Emotion regulation through music and mindfulness are associated with positive solitude differently at the second half of life

Noa Bachman, Yuval Palgi, Ehud Bodner

Research output: Contribution to journalArticlepeer-review

Abstract

Mindfulness and emotion regulation through music listening are skills that share some attributes with the skill of positive solitude (PS; defined as an inner choice to dedicate time to a meaningful, enjoyable activity or experience managed by oneself, with or without the presence of others). Nevertheless, little is known about their relationship with PS in the second half of life. Hence, we recruited a convenience sample of community-dwelling adults in the second half of life (N = 123; M = 68.63, SD = 10.99), who completed self-report measures of demographics, emotion regulation through music, mindfulness, and PS. A hierarchical linear regression demonstrated significant positive associations between emotion regulation through music listening and PS, and between mindfulness and PS. Moreover, age moderated the relationship between mindfulness and PS. This relationship was found to be positive and significant only among older adults. These findings support the study’s hypotheses and emphasize the contribution of the current research to developmental research on PS in the second half of life.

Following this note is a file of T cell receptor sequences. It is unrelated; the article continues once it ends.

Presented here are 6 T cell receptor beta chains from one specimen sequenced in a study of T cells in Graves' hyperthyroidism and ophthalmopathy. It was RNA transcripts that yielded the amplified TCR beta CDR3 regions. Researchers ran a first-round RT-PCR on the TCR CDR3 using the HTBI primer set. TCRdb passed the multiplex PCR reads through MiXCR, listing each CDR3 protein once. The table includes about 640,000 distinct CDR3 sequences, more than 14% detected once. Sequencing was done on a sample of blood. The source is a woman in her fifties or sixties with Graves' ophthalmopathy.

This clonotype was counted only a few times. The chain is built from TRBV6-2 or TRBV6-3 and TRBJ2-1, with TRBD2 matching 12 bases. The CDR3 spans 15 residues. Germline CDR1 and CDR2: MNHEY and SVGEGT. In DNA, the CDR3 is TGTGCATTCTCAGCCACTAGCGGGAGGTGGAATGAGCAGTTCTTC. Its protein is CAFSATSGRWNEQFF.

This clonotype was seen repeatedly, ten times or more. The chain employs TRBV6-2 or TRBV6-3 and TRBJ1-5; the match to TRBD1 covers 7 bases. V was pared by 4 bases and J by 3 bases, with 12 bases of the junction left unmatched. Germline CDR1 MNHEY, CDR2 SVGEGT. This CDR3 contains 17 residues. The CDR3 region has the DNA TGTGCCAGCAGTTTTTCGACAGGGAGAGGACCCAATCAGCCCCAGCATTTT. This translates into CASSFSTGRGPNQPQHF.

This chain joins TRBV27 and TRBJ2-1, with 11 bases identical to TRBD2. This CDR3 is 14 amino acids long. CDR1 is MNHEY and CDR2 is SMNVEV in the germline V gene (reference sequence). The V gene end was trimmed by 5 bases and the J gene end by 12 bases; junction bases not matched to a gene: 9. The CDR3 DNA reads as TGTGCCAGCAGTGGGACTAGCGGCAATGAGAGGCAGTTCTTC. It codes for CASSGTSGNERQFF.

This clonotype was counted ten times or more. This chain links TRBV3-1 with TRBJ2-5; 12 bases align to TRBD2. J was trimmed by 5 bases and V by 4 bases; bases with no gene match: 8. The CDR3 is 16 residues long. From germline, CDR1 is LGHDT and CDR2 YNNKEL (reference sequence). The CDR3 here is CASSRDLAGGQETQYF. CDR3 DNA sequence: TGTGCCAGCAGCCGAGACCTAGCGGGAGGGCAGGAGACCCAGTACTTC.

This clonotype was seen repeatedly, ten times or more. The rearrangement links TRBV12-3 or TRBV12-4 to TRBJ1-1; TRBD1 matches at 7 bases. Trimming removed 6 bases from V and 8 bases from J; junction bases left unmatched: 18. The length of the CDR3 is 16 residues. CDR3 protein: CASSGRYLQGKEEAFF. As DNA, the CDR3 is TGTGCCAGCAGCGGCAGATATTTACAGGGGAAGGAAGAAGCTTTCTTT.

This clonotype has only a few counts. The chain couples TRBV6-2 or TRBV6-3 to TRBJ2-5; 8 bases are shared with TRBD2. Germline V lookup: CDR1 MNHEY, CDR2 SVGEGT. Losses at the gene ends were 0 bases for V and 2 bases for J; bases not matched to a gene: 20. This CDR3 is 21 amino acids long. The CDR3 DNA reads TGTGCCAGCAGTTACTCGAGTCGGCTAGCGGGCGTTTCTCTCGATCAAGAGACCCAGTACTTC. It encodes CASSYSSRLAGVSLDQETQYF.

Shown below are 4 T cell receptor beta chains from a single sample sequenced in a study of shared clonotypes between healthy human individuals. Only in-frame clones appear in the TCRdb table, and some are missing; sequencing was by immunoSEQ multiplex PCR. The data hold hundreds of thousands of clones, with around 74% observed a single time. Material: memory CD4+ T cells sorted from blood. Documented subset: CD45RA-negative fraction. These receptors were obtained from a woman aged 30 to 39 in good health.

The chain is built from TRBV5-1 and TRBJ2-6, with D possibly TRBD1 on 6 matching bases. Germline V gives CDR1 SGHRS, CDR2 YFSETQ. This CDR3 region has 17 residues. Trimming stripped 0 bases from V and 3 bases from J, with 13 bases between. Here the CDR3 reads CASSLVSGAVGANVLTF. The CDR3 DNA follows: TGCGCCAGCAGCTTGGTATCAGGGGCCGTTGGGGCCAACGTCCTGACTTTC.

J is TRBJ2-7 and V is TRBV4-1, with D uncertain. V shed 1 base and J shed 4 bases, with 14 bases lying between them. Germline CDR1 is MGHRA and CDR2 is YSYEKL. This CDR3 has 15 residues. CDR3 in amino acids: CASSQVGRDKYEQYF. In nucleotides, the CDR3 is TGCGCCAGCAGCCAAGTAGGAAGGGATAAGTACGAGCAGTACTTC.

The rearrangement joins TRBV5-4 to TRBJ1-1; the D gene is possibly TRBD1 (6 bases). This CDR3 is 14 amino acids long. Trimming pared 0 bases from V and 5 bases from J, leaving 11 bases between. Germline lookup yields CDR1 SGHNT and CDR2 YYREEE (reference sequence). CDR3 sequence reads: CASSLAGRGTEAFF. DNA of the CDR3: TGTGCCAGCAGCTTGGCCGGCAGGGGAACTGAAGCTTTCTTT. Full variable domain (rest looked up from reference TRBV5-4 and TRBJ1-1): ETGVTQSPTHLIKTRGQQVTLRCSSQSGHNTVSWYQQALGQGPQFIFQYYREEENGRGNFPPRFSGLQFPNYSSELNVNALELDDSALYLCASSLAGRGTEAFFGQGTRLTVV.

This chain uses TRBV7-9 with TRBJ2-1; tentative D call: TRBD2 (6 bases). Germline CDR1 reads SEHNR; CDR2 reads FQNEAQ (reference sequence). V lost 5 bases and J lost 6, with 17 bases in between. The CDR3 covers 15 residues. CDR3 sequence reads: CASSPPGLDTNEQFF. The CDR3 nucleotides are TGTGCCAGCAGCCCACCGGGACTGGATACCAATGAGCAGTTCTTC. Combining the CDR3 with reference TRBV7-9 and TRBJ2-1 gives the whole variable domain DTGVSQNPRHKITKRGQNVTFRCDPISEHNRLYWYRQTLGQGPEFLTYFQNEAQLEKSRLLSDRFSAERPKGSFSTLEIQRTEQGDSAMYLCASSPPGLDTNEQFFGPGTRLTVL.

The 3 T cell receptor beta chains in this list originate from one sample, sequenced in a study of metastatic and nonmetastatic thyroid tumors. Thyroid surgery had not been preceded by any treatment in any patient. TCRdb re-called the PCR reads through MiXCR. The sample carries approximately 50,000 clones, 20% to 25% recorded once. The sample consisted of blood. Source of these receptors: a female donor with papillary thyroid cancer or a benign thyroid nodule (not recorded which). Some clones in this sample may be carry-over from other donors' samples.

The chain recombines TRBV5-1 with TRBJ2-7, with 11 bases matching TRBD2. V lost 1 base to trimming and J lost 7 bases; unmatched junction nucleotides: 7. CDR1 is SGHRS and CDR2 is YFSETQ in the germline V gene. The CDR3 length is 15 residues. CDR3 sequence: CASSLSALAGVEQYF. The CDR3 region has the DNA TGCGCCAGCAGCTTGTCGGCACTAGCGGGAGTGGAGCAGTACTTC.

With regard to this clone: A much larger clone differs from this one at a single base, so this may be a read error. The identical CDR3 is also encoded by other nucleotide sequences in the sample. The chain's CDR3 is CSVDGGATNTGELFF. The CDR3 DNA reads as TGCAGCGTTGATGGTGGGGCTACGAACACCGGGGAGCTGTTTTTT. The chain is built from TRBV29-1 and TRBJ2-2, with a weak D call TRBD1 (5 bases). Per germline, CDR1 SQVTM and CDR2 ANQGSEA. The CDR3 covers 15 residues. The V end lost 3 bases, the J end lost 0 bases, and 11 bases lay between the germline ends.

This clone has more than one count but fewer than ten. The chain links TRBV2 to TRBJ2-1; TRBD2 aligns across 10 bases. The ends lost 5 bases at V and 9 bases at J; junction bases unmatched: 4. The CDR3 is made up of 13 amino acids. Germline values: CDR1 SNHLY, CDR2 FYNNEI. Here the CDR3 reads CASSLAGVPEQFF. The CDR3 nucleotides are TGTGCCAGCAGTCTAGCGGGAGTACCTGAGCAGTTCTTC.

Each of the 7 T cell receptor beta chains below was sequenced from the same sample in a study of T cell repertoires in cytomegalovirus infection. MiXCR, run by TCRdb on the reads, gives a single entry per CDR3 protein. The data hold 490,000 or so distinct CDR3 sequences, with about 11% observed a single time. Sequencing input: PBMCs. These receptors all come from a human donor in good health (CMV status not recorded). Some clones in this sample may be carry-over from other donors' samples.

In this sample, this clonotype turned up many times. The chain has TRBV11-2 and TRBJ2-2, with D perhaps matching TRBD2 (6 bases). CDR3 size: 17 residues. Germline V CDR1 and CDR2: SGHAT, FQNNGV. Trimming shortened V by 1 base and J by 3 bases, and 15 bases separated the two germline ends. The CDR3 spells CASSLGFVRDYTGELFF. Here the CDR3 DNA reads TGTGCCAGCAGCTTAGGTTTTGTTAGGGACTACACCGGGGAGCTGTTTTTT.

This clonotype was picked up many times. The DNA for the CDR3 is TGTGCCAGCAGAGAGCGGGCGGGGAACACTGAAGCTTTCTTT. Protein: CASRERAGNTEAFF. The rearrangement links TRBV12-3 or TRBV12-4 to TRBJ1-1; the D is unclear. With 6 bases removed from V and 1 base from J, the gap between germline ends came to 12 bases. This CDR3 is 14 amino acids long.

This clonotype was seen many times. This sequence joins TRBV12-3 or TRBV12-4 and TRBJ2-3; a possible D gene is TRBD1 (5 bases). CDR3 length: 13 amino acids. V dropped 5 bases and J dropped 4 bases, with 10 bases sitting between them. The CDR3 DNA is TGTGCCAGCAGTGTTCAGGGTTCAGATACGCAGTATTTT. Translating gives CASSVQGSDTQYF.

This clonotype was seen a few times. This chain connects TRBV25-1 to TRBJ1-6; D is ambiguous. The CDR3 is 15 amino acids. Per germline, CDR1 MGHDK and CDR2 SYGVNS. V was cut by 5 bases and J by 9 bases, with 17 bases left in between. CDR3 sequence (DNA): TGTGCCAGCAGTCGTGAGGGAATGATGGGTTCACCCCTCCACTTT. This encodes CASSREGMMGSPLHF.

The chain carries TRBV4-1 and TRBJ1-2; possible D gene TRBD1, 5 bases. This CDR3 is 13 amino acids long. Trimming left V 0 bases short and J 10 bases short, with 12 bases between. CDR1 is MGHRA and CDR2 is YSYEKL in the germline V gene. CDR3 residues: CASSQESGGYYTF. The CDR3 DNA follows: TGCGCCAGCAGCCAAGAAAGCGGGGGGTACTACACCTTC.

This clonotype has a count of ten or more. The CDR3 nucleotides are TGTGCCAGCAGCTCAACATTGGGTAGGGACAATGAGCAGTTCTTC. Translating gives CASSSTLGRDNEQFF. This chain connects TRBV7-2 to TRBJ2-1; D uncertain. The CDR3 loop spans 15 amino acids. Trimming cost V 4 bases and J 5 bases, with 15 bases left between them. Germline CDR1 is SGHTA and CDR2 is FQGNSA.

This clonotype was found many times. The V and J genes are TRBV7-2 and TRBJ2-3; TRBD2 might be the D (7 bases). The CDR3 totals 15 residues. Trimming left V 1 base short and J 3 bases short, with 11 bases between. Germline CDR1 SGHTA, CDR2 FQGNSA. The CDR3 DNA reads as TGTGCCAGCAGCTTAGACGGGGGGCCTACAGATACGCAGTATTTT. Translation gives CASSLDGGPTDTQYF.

Original languageEnglish
JournalInternational Journal of Behavioral Development
DOIs
StateAccepted/In press - 2022

Bibliographical note

Funding Information:
This study was not supported by any research grant.

Publisher Copyright:
© The Author(s) 2022.

Keywords

  • Emotion regulation through music listening
  • loneliness
  • mindfulness
  • PS
  • second half of life

ASJC Scopus subject areas

  • Social Psychology
  • Education
  • Developmental and Educational Psychology
  • Social Sciences (miscellaneous)
  • Developmental Neuroscience
  • Life-span and Life-course Studies

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